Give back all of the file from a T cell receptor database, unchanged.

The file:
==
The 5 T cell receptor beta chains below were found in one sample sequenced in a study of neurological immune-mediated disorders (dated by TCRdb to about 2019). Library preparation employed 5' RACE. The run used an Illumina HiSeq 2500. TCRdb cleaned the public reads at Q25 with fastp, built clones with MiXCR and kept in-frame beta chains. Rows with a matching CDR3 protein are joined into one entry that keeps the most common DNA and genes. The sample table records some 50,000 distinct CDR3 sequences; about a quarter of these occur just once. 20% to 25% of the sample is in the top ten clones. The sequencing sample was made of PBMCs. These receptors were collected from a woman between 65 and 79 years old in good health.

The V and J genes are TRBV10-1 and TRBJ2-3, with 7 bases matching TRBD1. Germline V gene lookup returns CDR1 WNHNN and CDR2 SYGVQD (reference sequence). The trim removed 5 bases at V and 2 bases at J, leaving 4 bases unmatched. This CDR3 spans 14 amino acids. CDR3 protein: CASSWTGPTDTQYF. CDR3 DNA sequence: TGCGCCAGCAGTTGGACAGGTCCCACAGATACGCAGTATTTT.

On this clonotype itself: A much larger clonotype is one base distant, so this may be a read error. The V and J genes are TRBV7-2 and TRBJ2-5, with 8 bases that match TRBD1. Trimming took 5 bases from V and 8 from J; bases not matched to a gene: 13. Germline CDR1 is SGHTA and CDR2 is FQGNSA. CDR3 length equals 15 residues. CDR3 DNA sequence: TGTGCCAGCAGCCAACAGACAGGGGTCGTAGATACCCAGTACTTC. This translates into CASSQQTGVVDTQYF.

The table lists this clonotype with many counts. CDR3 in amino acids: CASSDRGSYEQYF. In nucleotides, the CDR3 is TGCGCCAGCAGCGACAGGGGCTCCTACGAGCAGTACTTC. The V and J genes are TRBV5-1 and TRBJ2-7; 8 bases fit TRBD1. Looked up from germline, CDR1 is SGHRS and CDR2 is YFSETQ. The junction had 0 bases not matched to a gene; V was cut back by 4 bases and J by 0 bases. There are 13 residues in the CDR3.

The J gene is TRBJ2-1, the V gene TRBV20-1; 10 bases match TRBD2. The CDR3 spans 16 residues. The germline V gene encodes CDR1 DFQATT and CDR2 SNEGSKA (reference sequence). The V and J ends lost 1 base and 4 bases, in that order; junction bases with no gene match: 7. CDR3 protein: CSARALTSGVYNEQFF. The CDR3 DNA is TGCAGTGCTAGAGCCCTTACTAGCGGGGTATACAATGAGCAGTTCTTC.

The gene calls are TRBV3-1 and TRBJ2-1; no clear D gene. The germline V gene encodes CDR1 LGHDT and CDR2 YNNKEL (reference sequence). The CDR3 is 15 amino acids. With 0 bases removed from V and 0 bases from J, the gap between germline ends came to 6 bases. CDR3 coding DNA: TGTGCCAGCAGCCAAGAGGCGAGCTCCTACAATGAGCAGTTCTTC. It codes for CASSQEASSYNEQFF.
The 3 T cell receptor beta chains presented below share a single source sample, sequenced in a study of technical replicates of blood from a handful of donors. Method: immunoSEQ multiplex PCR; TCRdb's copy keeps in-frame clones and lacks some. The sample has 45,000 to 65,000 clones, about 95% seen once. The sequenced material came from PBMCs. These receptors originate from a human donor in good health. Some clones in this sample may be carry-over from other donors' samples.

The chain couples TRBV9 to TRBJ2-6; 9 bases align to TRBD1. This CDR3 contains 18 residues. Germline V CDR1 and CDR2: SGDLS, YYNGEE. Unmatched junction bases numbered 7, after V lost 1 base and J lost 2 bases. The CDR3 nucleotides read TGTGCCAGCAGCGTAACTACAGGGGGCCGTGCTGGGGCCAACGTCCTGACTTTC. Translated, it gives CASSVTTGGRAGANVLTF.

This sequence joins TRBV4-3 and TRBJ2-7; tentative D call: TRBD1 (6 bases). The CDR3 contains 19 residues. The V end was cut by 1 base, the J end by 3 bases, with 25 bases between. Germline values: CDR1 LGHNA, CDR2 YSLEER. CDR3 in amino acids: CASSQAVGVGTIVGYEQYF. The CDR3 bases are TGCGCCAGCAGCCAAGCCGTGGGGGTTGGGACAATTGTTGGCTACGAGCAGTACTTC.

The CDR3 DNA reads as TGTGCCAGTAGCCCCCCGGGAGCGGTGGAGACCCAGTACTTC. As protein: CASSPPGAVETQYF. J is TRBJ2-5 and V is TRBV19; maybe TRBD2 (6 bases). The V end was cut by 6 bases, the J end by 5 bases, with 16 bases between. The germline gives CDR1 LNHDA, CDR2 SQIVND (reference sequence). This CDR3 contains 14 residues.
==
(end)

The 5 T cell receptor beta chains below were found in one sample sequenced in a study of neurological immune-mediated disorders (dated by TCRdb to about 2019). Library preparation employed 5' RACE. The run used an Illumina HiSeq 2500. TCRdb cleaned the public reads at Q25 with fastp, built clones with MiXCR and kept in-frame beta chains. Rows with a matching CDR3 protein are joined into one entry that keeps the most common DNA and genes. The sample table records some 50,000 distinct CDR3 sequences; about a quarter of these occur just once. 20% to 25% of the sample is in the top ten clones. The sequencing sample was made of PBMCs. These receptors were collected from a woman between 65 and 79 years old in good health.

The V and J genes are TRBV10-1 and TRBJ2-3, with 7 bases matching TRBD1. Germline V gene lookup returns CDR1 WNHNN and CDR2 SYGVQD (reference sequence). The trim removed 5 bases at V and 2 bases at J, leaving 4 bases unmatched. This CDR3 spans 14 amino acids. CDR3 protein: CASSWTGPTDTQYF. CDR3 DNA sequence: TGCGCCAGCAGTTGGACAGGTCCCACAGATACGCAGTATTTT.

On this clonotype itself: A much larger clonotype is one base distant, so this may be a read error. The V and J genes are TRBV7-2 and TRBJ2-5, with 8 bases that match TRBD1. Trimming took 5 bases from V and 8 from J; bases not matched to a gene: 13. Germline CDR1 is SGHTA and CDR2 is FQGNSA. CDR3 length equals 15 residues. CDR3 DNA sequence: TGTGCCAGCAGCCAACAGACAGGGGTCGTAGATACCCAGTACTTC. This translates into CASSQQTGVVDTQYF.

The table lists this clonotype with many counts. CDR3 in amino acids: CASSDRGSYEQYF. In nucleotides, the CDR3 is TGCGCCAGCAGCGACAGGGGCTCCTACGAGCAGTACTTC. The V and J genes are TRBV5-1 and TRBJ2-7; 8 bases fit TRBD1. Looked up from germline, CDR1 is SGHRS and CDR2 is YFSETQ. The junction had 0 bases not matched to a gene; V was cut back by 4 bases and J by 0 bases. There are 13 residues in the CDR3.

The J gene is TRBJ2-1, the V gene TRBV20-1; 10 bases match TRBD2. The CDR3 spans 16 residues. The germline V gene encodes CDR1 DFQATT and CDR2 SNEGSKA (reference sequence). The V and J ends lost 1 base and 4 bases, in that order; junction bases with no gene match: 7. CDR3 protein: CSARALTSGVYNEQFF. The CDR3 DNA is TGCAGTGCTAGAGCCCTTACTAGCGGGGTATACAATGAGCAGTTCTTC.

The gene calls are TRBV3-1 and TRBJ2-1; no clear D gene. The germline V gene encodes CDR1 LGHDT and CDR2 YNNKEL (reference sequence). The CDR3 is 15 amino acids. With 0 bases removed from V and 0 bases from J, the gap between germline ends came to 6 bases. CDR3 coding DNA: TGTGCCAGCAGCCAAGAGGCGAGCTCCTACAATGAGCAGTTCTTC. It codes for CASSQEASSYNEQFF.
The 3 T cell receptor beta chains presented below share a single source sample, sequenced in a study of technical replicates of blood from a handful of donors. Method: immunoSEQ multiplex PCR; TCRdb's copy keeps in-frame clones and lacks some. The sample has 45,000 to 65,000 clones, about 95% seen once. The sequenced material came from PBMCs. These receptors originate from a human donor in good health. Some clones in this sample may be carry-over from other donors' samples.

The chain couples TRBV9 to TRBJ2-6; 9 bases align to TRBD1. This CDR3 contains 18 residues. Germline V CDR1 and CDR2: SGDLS, YYNGEE. Unmatched junction bases numbered 7, after V lost 1 base and J lost 2 bases. The CDR3 nucleotides read TGTGCCAGCAGCGTAACTACAGGGGGCCGTGCTGGGGCCAACGTCCTGACTTTC. Translated, it gives CASSVTTGGRAGANVLTF.

This sequence joins TRBV4-3 and TRBJ2-7; tentative D call: TRBD1 (6 bases). The CDR3 contains 19 residues. The V end was cut by 1 base, the J end by 3 bases, with 25 bases between. Germline values: CDR1 LGHNA, CDR2 YSLEER. CDR3 in amino acids: CASSQAVGVGTIVGYEQYF. The CDR3 bases are TGCGCCAGCAGCCAAGCCGTGGGGGTTGGGACAATTGTTGGCTACGAGCAGTACTTC.

The CDR3 DNA reads as TGTGCCAGTAGCCCCCCGGGAGCGGTGGAGACCCAGTACTTC. As protein: CASSPPGAVETQYF. J is TRBJ2-5 and V is TRBV19; maybe TRBD2 (6 bases). The V end was cut by 6 bases, the J end by 5 bases, with 16 bases between. The germline gives CDR1 LNHDA, CDR2 SQIVND (reference sequence). This CDR3 contains 14 residues.